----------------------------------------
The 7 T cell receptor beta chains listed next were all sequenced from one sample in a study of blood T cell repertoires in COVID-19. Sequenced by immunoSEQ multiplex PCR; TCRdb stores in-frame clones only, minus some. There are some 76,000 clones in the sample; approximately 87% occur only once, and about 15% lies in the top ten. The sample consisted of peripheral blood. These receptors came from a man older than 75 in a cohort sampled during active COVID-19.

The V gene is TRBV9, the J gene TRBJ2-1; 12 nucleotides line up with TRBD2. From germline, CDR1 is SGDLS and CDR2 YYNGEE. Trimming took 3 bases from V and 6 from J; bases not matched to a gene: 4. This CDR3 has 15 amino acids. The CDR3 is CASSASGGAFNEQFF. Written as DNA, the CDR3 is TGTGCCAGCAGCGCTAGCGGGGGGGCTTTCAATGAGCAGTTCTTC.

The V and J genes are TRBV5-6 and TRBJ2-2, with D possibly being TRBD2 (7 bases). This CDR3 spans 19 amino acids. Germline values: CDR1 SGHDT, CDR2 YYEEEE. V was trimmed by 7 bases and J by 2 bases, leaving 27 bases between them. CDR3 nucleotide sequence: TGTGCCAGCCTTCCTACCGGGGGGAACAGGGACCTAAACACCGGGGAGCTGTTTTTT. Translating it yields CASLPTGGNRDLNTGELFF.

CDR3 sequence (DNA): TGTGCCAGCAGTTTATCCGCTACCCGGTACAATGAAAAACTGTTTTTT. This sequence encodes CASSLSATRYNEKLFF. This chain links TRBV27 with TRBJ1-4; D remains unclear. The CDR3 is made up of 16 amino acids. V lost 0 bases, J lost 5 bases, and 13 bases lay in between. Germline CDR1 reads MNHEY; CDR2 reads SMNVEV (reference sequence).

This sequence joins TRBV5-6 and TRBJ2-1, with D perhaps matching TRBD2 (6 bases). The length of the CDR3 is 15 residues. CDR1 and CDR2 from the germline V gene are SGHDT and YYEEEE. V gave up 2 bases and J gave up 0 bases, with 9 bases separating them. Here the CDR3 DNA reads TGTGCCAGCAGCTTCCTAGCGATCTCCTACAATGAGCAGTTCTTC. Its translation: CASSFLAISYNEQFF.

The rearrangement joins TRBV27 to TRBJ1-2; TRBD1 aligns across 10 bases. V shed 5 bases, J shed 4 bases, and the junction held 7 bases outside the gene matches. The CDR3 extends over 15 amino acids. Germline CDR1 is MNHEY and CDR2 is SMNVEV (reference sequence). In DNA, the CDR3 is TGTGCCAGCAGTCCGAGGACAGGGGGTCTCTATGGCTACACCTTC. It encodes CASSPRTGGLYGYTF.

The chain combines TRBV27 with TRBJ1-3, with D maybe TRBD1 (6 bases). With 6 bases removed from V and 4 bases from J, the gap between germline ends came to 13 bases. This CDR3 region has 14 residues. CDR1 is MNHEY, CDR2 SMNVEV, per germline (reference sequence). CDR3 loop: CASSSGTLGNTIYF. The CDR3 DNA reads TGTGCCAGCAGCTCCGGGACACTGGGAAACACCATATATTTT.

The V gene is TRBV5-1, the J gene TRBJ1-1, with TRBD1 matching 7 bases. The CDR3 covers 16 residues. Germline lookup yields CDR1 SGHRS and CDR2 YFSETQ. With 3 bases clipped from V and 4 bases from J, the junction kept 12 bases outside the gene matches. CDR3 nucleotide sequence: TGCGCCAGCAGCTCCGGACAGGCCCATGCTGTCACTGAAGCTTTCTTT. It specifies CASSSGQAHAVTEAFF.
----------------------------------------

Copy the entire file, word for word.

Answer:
The 7 T cell receptor beta chains listed next were all sequenced from one sample in a study of blood T cell repertoires in COVID-19. Sequenced by immunoSEQ multiplex PCR; TCRdb stores in-frame clones only, minus some. There are some 76,000 clones in the sample; approximately 87% occur only once, and about 15% lies in the top ten. The sample consisted of peripheral blood. These receptors came from a man older than 75 in a cohort sampled during active COVID-19.

The V gene is TRBV9, the J gene TRBJ2-1; 12 nucleotides line up with TRBD2. From germline, CDR1 is SGDLS and CDR2 YYNGEE. Trimming took 3 bases from V and 6 from J; bases not matched to a gene: 4. This CDR3 has 15 amino acids. The CDR3 is CASSASGGAFNEQFF. Written as DNA, the CDR3 is TGTGCCAGCAGCGCTAGCGGGGGGGCTTTCAATGAGCAGTTCTTC.

The V and J genes are TRBV5-6 and TRBJ2-2, with D possibly being TRBD2 (7 bases). This CDR3 spans 19 amino acids. Germline values: CDR1 SGHDT, CDR2 YYEEEE. V was trimmed by 7 bases and J by 2 bases, leaving 27 bases between them. CDR3 nucleotide sequence: TGTGCCAGCCTTCCTACCGGGGGGAACAGGGACCTAAACACCGGGGAGCTGTTTTTT. Translating it yields CASLPTGGNRDLNTGELFF.

CDR3 sequence (DNA): TGTGCCAGCAGTTTATCCGCTACCCGGTACAATGAAAAACTGTTTTTT. This sequence encodes CASSLSATRYNEKLFF. This chain links TRBV27 with TRBJ1-4; D remains unclear. The CDR3 is made up of 16 amino acids. V lost 0 bases, J lost 5 bases, and 13 bases lay in between. Germline CDR1 reads MNHEY; CDR2 reads SMNVEV (reference sequence).

This sequence joins TRBV5-6 and TRBJ2-1, with D perhaps matching TRBD2 (6 bases). The length of the CDR3 is 15 residues. CDR1 and CDR2 from the germline V gene are SGHDT and YYEEEE. V gave up 2 bases and J gave up 0 bases, with 9 bases separating them. Here the CDR3 DNA reads TGTGCCAGCAGCTTCCTAGCGATCTCCTACAATGAGCAGTTCTTC. Its translation: CASSFLAISYNEQFF.

The rearrangement joins TRBV27 to TRBJ1-2; TRBD1 aligns across 10 bases. V shed 5 bases, J shed 4 bases, and the junction held 7 bases outside the gene matches. The CDR3 extends over 15 amino acids. Germline CDR1 is MNHEY and CDR2 is SMNVEV (reference sequence). In DNA, the CDR3 is TGTGCCAGCAGTCCGAGGACAGGGGGTCTCTATGGCTACACCTTC. It encodes CASSPRTGGLYGYTF.

The chain combines TRBV27 with TRBJ1-3, with D maybe TRBD1 (6 bases). With 6 bases removed from V and 4 bases from J, the gap between germline ends came to 13 bases. This CDR3 region has 14 residues. CDR1 is MNHEY, CDR2 SMNVEV, per germline (reference sequence). CDR3 loop: CASSSGTLGNTIYF. The CDR3 DNA reads TGTGCCAGCAGCTCCGGGACACTGGGAAACACCATATATTTT.

The V gene is TRBV5-1, the J gene TRBJ1-1, with TRBD1 matching 7 bases. The CDR3 covers 16 residues. Germline lookup yields CDR1 SGHRS and CDR2 YFSETQ. With 3 bases clipped from V and 4 bases from J, the junction kept 12 bases outside the gene matches. CDR3 nucleotide sequence: TGCGCCAGCAGCTCCGGACAGGCCCATGCTGTCACTGAAGCTTTCTTT. It specifies CASSSGQAHAVTEAFF.